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Le Corbusier's beautiful scapegoat

As the discussion about new housing models for the twenty-first century rumbles on, it is worth revisiting the most influential prototype of this century - Le Corbusier's Unite d'habitation in Marseilles, now a historic monument some 50 years old, simply known as Le Corbusier.

Situated outside the city centre on the tree-lined Boulevard Michelet, the first sight of the building belies its notorious reputation. Even when commissioned in 1945 by the French government, as a prototype for post-war reconstruction, it generated intense antipathy, especially among young architects. It was suggested that it would produce mental illness in its occupants; and, of course, it is widely regarded today as the fount of all the social ills attributed to high-rise living.

The Unite is set back from the avenue, screened from the traffic by mature trees, in a cool green park. It reinforces the model of the elegant nineteenth- century villas in their grounds which punctuate this length of the boulevard and its environs, forming a leafy suburban landscape which has grown out of rural-coastal topography. The structure only gradually reveals itself to visitors as they are drawn round into the semi-public, protected space behind it, where cars are parked under the trees. The first view of the northern end elevation, appearing almost diminutive among the trees now, with a magical glimpse of shadowy space underneath, is quite beautiful, while the projecting entrance canopy at the south end establishes a strong sense of arrival.

The overwhelming impact of the Unite is in its generosity of space, and the way that space is clearly defined without the imposition of barriers and obstacles. There is a tremendous sense of freedom of movement that flows from the outside to the inside , and back outwards in the line of vision towards the mountains and sea on the horizon. The corridors giving access to the flats are long and have little daylight, but are broad, with a play of low-level, coloured light across the ceilings, and shiny, well-polished floor surfaces which combine to invite exploration. On the third floor the space opens up to accommodate a supermarket, patisserie, offices, hotel rooms and a restaurant, generating a gentle buzz of people and activity. The recreational spaces, including the roof terrace with its stupendous views, pool, and gym and the park below, are well used by children of all ages, grandmothers, mothers, men playing petanque and dog-owners.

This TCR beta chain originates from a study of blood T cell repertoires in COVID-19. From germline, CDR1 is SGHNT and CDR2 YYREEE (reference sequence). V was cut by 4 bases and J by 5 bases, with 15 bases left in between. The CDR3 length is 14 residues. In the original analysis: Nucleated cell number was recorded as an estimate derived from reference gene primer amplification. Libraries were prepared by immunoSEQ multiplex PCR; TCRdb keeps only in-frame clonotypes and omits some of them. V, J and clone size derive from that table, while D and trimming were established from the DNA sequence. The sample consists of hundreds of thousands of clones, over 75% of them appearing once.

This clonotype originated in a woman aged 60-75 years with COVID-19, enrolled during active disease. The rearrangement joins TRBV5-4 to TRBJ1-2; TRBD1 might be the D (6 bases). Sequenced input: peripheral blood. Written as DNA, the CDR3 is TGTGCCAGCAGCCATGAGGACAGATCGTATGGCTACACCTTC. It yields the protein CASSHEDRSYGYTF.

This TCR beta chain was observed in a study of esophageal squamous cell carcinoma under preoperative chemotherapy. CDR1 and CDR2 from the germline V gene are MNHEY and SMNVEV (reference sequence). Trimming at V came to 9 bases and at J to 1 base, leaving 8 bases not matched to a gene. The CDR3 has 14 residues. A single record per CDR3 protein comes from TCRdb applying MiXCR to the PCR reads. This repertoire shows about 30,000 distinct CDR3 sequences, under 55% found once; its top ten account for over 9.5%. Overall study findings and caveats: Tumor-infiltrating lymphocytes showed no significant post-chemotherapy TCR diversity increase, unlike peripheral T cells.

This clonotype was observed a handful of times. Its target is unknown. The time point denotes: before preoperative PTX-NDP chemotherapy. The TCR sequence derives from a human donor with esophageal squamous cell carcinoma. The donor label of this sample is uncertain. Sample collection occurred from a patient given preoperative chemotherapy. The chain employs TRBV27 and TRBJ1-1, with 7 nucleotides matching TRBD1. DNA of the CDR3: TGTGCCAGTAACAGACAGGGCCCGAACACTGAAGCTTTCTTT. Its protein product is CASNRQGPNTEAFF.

On the noticeboard in the entrance hall the various types of apartments are listed, with numerous notices by residents seeking exchanges within the building. A person can pass through all the stages of life here, from carefree singledom to parent of an expanding family and on to a dignified old age. It provides an inspiring model for civilised communal living which allows easy access to essential social amenities and sheltered space, without which city life can become a misery. But as soon as the specification for space standards, quality of materials and detailing, and daily maintenance, is reduced, the model collapses in ruins.

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